The Estonian economy is running hot after it grew 11.4% in 2006 and still shows no sign of slowing down. Employment is at a record high, driving up prices and the current account deficit is widening. The new government of Prime Minister Andrus Ansip that was elected in March 2005 will keep state finances in a sound condition, say analysts, but will do little to end the strong growth. Cooling could thus come only from reduced capital inflows and slower expansion of credit, neither of which is expected to happen in the short term.
Analysts worry this heated economy faces a "hard landing," as corporate and personal debt is rising fast. And at some point the banks will have to tighten access to credit and abruptly bring the party to an end.
The plus is the large FDI inflows of 1.3bn in 2006 and about 1.6bn of international borrowing by domestic banks means that the government can easily cover the current account deficit that widened from 1.6bn in 2005 to 2.1bn at the end of 2006, equivalent to two months of imports, or 14.8% of GDP.
"The current account deficit will widen further this year as domestic demand is not levelling off and the [national currency] the kroon continues to appreciate in real terms," UniCredit said.
The Ansip government's policies are pro-business, including more of the tax cuts that have made Estonia such an attractive investment destination in the first place. However, the government is also cutting social spending and will manage to maintain a fiscal surplus that underpins the health of the economy, although the surplus is expected to dwindle slowly from here.
Despite the tightening macroeconomic situation, the results of the first quarter show that both industrial production and consumer spending continue to roar ahead.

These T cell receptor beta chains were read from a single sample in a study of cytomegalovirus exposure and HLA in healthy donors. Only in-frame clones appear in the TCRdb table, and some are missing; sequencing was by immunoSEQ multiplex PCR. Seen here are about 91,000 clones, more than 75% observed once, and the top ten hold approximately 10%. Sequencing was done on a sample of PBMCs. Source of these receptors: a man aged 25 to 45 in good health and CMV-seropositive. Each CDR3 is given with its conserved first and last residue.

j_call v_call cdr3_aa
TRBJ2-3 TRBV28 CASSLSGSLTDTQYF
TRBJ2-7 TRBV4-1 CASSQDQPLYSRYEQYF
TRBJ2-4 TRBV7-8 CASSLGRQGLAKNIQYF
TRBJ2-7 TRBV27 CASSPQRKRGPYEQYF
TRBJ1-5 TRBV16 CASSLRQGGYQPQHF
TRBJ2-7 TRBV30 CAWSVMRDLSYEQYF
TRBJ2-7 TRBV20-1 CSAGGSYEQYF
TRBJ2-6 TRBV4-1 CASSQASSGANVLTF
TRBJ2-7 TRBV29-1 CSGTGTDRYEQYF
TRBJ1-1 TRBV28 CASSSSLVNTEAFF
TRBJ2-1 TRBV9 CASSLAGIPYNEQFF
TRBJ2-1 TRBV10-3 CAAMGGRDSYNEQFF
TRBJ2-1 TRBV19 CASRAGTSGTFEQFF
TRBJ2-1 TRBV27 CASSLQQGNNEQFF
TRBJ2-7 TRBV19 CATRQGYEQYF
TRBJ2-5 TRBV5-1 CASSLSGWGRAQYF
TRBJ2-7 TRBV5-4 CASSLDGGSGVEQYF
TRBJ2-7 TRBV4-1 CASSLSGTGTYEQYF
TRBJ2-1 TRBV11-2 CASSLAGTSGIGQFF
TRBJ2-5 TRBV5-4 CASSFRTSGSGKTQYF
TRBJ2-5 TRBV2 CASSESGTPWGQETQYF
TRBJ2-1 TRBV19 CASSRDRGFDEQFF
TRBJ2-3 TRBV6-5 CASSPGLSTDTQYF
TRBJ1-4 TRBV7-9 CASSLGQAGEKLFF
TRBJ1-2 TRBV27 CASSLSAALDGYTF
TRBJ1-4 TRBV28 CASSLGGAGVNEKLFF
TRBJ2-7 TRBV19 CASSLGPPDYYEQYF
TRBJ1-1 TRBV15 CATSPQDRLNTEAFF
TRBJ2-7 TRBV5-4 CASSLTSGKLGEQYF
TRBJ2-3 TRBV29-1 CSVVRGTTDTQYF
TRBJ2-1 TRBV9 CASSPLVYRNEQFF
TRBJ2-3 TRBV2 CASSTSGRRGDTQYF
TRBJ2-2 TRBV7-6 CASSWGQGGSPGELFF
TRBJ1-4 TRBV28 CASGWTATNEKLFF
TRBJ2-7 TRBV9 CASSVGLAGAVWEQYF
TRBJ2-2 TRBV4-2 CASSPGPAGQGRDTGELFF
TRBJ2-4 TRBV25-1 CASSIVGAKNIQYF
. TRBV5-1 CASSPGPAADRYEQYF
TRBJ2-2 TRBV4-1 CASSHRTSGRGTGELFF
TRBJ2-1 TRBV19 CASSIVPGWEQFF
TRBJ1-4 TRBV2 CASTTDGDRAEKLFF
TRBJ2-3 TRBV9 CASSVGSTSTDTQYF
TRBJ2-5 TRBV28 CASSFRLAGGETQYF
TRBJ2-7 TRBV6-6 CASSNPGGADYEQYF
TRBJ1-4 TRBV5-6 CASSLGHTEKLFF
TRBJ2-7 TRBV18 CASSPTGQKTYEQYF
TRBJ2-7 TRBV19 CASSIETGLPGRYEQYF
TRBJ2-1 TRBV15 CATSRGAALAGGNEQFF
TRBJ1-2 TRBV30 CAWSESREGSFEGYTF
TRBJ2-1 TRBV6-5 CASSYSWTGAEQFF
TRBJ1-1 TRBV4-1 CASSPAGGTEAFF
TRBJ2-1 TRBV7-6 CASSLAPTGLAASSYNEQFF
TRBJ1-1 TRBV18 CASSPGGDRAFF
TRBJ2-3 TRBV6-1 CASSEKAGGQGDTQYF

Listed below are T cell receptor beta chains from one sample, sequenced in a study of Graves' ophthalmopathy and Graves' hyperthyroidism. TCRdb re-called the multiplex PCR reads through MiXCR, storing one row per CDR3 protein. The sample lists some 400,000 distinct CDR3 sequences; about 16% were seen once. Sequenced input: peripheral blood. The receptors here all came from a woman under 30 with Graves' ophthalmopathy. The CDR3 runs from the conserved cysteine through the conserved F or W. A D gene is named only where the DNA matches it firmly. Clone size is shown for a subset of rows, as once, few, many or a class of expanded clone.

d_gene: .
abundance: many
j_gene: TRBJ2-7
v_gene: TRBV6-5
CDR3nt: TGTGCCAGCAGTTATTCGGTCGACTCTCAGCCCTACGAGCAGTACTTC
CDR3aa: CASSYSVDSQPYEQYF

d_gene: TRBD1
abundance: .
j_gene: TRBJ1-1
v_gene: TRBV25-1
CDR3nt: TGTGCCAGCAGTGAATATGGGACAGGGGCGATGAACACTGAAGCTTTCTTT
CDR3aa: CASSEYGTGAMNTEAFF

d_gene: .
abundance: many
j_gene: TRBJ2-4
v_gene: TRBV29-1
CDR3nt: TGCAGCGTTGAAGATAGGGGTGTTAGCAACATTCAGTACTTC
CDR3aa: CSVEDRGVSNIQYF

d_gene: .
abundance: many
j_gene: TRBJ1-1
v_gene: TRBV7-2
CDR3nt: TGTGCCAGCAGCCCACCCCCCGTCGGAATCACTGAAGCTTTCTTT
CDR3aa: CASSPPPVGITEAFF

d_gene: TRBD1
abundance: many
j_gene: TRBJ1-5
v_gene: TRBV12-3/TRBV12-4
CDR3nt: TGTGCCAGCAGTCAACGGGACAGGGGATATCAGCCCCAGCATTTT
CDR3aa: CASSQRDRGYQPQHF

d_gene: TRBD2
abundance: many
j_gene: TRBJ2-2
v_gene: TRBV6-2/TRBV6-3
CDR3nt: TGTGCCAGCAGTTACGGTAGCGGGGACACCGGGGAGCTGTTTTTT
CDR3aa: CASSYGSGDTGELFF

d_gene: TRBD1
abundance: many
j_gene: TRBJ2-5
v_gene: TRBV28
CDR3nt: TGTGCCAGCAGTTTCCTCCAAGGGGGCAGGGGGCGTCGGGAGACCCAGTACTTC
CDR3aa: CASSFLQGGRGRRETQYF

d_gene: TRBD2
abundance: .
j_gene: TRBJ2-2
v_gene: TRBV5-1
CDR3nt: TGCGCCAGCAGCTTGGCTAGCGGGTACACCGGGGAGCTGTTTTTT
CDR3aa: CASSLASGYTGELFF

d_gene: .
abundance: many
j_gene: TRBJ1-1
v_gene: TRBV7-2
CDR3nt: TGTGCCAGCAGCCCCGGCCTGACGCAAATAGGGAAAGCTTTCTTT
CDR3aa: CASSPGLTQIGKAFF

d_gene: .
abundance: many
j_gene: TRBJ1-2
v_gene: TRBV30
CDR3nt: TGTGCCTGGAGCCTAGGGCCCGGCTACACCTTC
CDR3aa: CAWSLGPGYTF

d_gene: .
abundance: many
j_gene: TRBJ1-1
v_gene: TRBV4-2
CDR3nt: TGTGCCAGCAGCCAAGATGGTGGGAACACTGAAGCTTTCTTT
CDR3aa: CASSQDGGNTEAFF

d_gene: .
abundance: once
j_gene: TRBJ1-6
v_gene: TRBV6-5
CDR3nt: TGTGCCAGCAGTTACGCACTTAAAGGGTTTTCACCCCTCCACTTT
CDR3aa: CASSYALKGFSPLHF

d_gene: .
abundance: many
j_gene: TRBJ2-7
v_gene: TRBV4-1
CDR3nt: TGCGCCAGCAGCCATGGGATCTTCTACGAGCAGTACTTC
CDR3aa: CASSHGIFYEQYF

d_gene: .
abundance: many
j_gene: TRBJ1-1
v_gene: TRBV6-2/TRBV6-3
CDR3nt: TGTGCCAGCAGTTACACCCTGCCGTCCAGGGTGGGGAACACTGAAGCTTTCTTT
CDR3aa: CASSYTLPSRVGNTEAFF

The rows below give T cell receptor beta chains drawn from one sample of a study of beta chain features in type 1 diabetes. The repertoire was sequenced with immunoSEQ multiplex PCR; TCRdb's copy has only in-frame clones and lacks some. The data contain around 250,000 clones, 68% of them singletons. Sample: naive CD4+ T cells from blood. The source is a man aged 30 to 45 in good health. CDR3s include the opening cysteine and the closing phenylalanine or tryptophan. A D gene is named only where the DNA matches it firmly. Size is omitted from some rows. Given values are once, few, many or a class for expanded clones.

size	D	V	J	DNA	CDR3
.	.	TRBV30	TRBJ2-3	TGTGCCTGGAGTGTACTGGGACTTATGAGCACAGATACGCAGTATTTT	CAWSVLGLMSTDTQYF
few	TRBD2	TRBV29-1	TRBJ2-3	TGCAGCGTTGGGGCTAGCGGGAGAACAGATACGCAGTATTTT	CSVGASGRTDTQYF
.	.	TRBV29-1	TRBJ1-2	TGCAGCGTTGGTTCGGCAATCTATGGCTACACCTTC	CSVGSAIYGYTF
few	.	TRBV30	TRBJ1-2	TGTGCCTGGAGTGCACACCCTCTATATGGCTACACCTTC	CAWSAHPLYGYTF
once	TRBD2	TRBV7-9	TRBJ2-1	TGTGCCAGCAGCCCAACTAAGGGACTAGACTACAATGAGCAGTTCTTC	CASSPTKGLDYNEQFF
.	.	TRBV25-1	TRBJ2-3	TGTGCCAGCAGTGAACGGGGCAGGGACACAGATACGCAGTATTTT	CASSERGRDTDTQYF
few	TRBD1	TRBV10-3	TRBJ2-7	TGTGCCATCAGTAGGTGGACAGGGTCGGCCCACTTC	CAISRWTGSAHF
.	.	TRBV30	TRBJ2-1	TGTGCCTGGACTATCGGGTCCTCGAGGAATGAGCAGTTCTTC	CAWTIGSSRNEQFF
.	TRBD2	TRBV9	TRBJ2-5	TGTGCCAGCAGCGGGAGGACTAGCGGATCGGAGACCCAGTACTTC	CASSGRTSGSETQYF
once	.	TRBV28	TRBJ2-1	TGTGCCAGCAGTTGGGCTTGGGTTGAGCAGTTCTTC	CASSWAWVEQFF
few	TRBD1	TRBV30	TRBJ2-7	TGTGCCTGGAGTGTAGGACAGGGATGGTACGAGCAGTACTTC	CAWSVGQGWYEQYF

Latvia is in even more trouble. The economy is clearly already overheating, say analysts, and the macroeconomic imbalances are getting out of hand. The economy grew by 11.7% year-on-year in the fourth quarter of 2006, fuelled by strong industrial growth and an unprecedented rise in employment, bringing with it rapidly rising wages and double-digit credit growth. The whole country has gone on a massive spending spree that has fuelled both public and private consumption, which was up by a whopping 24% and 9% respectively in the same period.
This is most clearly seen in the alarmingly wide current-account deficit, which reached 26.3% at the end of 2006. So far this has been a manageable problem, because the total size of economy is quite small, analysts say. But some big investment projects on the docket for this year mean the current account will remain under pressure, mostly financed by international borrowing that has taken the country's external debt over 100% of GDP this year. However, FDI more than doubled last year to 900m, or 8.1% of GDP, which ameliorates the imbalances somewhat.
The tightening labour market coupled with the spike in spending has resulted in worryingly high inflation, which continued to unnerve the markets, say economists, reaching a high of 8.5% year-on-year in March. Prices have been constantly rising since October thanks to rising wages and energy tariffs, a problem that has been made worse by a weakening of the national currency, the lat, since the second half of February.
A soft landing is still possible, but the government has to bite the bullet and go back to imposing a tighter reign on the economy - something politicians are reluctant to do following access because of what the EBRD has dubbed post-accession "reform fatigue."